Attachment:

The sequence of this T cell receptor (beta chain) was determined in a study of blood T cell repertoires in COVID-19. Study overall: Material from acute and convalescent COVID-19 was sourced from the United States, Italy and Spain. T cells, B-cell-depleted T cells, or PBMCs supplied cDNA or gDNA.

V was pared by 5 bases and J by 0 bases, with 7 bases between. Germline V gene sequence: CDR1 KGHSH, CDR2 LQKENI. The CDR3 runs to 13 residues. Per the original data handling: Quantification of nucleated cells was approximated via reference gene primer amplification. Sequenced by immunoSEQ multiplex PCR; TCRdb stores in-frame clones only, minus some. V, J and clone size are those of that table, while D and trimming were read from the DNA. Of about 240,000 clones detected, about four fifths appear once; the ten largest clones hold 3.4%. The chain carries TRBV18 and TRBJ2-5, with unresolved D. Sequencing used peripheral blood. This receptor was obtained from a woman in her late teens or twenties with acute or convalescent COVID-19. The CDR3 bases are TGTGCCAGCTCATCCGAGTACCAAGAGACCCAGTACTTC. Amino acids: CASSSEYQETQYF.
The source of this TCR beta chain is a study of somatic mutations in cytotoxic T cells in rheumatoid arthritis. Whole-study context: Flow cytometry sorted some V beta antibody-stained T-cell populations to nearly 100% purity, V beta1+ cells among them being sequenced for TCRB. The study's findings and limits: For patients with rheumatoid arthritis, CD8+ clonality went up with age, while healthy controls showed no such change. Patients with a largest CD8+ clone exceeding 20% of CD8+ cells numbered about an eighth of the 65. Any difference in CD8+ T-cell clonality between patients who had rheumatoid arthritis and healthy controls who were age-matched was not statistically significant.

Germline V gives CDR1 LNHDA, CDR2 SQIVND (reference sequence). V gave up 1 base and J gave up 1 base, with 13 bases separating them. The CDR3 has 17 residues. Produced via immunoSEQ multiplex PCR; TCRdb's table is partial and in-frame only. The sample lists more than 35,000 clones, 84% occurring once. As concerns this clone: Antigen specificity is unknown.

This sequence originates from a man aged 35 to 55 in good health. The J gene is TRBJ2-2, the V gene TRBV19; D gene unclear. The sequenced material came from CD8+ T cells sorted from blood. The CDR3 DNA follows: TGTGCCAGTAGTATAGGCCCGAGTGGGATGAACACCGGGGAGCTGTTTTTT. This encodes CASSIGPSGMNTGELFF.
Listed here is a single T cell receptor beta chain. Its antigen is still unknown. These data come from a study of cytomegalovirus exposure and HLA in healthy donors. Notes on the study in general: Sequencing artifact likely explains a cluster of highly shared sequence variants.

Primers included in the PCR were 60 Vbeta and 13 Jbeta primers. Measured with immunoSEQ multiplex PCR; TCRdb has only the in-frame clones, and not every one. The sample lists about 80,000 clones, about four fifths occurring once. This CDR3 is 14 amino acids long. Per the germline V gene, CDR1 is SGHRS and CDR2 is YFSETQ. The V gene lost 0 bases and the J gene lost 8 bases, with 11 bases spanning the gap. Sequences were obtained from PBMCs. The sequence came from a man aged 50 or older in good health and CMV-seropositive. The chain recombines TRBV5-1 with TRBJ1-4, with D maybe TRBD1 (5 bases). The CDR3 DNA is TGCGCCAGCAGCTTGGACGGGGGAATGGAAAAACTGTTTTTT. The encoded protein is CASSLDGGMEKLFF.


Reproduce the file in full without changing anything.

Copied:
The sequence of this T cell receptor (beta chain) was determined in a study of blood T cell repertoires in COVID-19. Study overall: Material from acute and convalescent COVID-19 was sourced from the United States, Italy and Spain. T cells, B-cell-depleted T cells, or PBMCs supplied cDNA or gDNA.

V was pared by 5 bases and J by 0 bases, with 7 bases between. Germline V gene sequence: CDR1 KGHSH, CDR2 LQKENI. The CDR3 runs to 13 residues. Per the original data handling: Quantification of nucleated cells was approximated via reference gene primer amplification. Sequenced by immunoSEQ multiplex PCR; TCRdb stores in-frame clones only, minus some. V, J and clone size are those of that table, while D and trimming were read from the DNA. Of about 240,000 clones detected, about four fifths appear once; the ten largest clones hold 3.4%. The chain carries TRBV18 and TRBJ2-5, with unresolved D. Sequencing used peripheral blood. This receptor was obtained from a woman in her late teens or twenties with acute or convalescent COVID-19. The CDR3 bases are TGTGCCAGCTCATCCGAGTACCAAGAGACCCAGTACTTC. Amino acids: CASSSEYQETQYF.
The source of this TCR beta chain is a study of somatic mutations in cytotoxic T cells in rheumatoid arthritis. Whole-study context: Flow cytometry sorted some V beta antibody-stained T-cell populations to nearly 100% purity, V beta1+ cells among them being sequenced for TCRB. The study's findings and limits: For patients with rheumatoid arthritis, CD8+ clonality went up with age, while healthy controls showed no such change. Patients with a largest CD8+ clone exceeding 20% of CD8+ cells numbered about an eighth of the 65. Any difference in CD8+ T-cell clonality between patients who had rheumatoid arthritis and healthy controls who were age-matched was not statistically significant.

Germline V gives CDR1 LNHDA, CDR2 SQIVND (reference sequence). V gave up 1 base and J gave up 1 base, with 13 bases separating them. The CDR3 has 17 residues. Produced via immunoSEQ multiplex PCR; TCRdb's table is partial and in-frame only. The sample lists more than 35,000 clones, 84% occurring once. As concerns this clone: Antigen specificity is unknown.

This sequence originates from a man aged 35 to 55 in good health. The J gene is TRBJ2-2, the V gene TRBV19; D gene unclear. The sequenced material came from CD8+ T cells sorted from blood. The CDR3 DNA follows: TGTGCCAGTAGTATAGGCCCGAGTGGGATGAACACCGGGGAGCTGTTTTTT. This encodes CASSIGPSGMNTGELFF.
Listed here is a single T cell receptor beta chain. Its antigen is still unknown. These data come from a study of cytomegalovirus exposure and HLA in healthy donors. Notes on the study in general: Sequencing artifact likely explains a cluster of highly shared sequence variants.

Primers included in the PCR were 60 Vbeta and 13 Jbeta primers. Measured with immunoSEQ multiplex PCR; TCRdb has only the in-frame clones, and not every one. The sample lists about 80,000 clones, about four fifths occurring once. This CDR3 is 14 amino acids long. Per the germline V gene, CDR1 is SGHRS and CDR2 is YFSETQ. The V gene lost 0 bases and the J gene lost 8 bases, with 11 bases spanning the gap. Sequences were obtained from PBMCs. The sequence came from a man aged 50 or older in good health and CMV-seropositive. The chain recombines TRBV5-1 with TRBJ1-4, with D maybe TRBD1 (5 bases). The CDR3 DNA is TGCGCCAGCAGCTTGGACGGGGGAATGGAAAAACTGTTTTTT. The encoded protein is CASSLDGGMEKLFF.